We made it easy on you for the protagonist, but now you're back on the hook. Who is the real antagonist of this story? We have a couple suspects in mind. First, the Third Reich, i.e. the instrument of violent anti-Semitism that threatens to destroy our protagonist. More specifically, all the people who are part of the Third Reich: Captain Julius Rothe, the Nazi sergeant, and the firing squad. But Jaromir doesn't seem to feel a lot of antagonism toward these human persecutors, does he?
So where do we go from here? Well, we're going to do a little sleuthing. Let's take a look at the story-within-the story. The main character of Jaromir's play, the Baron Römerstadt/Jaroslav Kubin, seems to be a projection of Jaromir himself (see our discussion of this relationship under "Foil"). So figuring out who the antagonists of the play are might give us a hint about who Jaromir's real enemy is, too. (After all, the play is called The Enemies.) Okay, so here we go: the baron feels that he's being persecuted by an untold number of secret enemies, but as it turns out, it's all in his head. The entire situation turns out to be the paranoid imagining of the baron's true persona, Jaroslav Kubin.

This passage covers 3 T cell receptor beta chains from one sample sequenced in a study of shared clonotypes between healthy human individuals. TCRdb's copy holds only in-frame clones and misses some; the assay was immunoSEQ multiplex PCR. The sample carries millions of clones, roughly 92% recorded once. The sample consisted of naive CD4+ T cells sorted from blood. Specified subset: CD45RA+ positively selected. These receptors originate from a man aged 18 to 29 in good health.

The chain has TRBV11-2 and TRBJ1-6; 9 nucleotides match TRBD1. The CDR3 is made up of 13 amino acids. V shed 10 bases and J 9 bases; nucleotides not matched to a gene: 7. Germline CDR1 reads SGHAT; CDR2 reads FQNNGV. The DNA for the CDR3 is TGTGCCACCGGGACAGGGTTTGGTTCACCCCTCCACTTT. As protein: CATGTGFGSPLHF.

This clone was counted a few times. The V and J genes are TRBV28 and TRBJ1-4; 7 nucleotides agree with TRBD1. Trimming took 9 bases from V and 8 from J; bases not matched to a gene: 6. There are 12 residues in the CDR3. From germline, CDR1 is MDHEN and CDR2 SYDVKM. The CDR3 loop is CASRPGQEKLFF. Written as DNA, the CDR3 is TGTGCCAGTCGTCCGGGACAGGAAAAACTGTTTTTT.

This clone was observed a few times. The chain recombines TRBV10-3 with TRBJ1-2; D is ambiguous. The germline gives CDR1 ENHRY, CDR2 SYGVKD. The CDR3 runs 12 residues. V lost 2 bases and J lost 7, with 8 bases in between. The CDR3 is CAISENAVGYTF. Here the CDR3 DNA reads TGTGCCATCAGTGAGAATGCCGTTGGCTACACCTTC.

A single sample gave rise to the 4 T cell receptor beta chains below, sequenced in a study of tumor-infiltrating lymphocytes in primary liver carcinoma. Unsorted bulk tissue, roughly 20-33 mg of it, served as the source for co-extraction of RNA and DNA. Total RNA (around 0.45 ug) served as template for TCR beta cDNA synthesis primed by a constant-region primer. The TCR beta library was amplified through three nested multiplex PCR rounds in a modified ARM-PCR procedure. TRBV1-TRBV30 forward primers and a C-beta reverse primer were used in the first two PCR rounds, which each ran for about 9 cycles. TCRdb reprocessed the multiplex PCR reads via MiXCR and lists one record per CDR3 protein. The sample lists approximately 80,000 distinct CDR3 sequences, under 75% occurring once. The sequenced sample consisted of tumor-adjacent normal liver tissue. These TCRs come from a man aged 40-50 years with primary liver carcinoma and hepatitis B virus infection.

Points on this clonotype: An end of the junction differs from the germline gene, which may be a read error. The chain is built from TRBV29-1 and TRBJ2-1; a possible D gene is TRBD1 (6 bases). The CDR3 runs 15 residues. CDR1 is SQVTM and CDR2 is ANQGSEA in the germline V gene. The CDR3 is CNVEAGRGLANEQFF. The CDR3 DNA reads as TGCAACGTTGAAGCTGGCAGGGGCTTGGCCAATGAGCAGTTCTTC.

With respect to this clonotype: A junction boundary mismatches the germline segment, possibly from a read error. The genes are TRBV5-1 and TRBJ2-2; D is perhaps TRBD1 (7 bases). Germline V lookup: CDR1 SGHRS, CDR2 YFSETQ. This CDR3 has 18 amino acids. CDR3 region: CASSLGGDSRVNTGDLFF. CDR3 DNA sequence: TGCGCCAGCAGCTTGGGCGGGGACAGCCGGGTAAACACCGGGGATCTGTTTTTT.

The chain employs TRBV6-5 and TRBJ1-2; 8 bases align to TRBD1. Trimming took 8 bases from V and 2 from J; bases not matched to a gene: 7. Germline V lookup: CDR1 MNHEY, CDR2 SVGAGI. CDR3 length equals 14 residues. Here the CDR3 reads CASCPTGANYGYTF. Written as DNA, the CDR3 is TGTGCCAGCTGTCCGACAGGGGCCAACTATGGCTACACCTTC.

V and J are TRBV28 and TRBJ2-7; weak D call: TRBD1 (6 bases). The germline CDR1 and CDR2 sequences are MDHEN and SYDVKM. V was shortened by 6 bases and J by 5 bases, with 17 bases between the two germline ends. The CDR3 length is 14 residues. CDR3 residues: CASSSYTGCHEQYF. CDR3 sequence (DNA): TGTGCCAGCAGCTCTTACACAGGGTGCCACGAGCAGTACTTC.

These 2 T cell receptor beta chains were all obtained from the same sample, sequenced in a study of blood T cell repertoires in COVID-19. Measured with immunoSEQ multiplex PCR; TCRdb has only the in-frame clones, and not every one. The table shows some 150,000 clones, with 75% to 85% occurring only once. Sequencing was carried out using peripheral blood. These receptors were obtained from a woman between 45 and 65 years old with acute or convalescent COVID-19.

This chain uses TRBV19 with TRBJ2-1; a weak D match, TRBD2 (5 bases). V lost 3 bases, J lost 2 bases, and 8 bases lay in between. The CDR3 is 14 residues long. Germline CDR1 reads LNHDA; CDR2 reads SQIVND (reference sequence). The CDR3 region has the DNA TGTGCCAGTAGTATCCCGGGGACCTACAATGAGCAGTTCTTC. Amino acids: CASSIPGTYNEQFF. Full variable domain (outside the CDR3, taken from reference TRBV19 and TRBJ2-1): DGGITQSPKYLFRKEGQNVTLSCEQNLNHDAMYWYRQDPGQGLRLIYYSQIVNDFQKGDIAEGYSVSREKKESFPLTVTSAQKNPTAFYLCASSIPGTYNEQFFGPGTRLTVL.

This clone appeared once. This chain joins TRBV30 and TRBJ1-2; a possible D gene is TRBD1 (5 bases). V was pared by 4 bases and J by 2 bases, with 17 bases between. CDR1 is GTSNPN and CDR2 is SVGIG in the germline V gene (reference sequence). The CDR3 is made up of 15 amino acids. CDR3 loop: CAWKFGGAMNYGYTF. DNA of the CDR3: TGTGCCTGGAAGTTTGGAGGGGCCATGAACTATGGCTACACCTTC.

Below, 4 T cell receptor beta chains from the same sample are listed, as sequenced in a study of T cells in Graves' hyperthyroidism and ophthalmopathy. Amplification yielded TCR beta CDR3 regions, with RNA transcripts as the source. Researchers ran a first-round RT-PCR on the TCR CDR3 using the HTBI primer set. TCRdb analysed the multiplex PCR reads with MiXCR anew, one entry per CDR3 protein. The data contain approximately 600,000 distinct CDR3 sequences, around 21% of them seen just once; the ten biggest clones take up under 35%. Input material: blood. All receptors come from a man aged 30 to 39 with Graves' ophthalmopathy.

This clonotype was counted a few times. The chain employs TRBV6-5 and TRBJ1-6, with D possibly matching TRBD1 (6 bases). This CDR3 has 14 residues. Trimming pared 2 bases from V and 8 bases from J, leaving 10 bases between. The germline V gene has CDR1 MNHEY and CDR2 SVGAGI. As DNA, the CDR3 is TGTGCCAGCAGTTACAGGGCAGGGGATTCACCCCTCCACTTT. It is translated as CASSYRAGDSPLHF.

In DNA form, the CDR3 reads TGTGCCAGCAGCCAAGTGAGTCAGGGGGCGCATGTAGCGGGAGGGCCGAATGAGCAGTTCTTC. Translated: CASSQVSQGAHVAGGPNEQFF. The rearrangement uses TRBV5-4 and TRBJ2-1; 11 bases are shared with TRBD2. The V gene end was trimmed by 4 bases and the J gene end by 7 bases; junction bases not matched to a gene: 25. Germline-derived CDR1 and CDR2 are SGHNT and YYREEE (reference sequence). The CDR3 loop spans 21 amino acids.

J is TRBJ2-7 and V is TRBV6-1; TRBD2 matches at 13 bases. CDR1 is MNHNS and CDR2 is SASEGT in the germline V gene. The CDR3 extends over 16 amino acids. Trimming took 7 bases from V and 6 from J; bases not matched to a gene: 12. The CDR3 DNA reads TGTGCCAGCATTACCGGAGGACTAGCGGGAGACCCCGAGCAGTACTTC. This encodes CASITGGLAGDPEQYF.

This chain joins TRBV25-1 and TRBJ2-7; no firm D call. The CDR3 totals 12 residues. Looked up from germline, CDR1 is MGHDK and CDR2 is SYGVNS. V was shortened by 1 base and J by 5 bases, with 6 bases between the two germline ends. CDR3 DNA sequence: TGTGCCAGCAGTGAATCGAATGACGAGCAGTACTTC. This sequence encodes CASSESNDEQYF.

We're getting there, be patient with us. We know that the human enemies aren't actually real in Jaromir's play, so what does that say about Jaromir's human enemies? Are the Nazis just doing their jobs? Is their interaction really as impersonal as a game of chess, or the workings of vegetables or planets, as the narrator implies?
If the Nazis aren't the enemies, who or what is? Well, if Jaromir's goal is to complete his play and the only thing keeping him from doing so is time, then maybe we have our answer. Can time be an antagonist? Bottom line: there's no real clear-cut answer here, and we're pretty sure Borges did that on purpose. What do you think?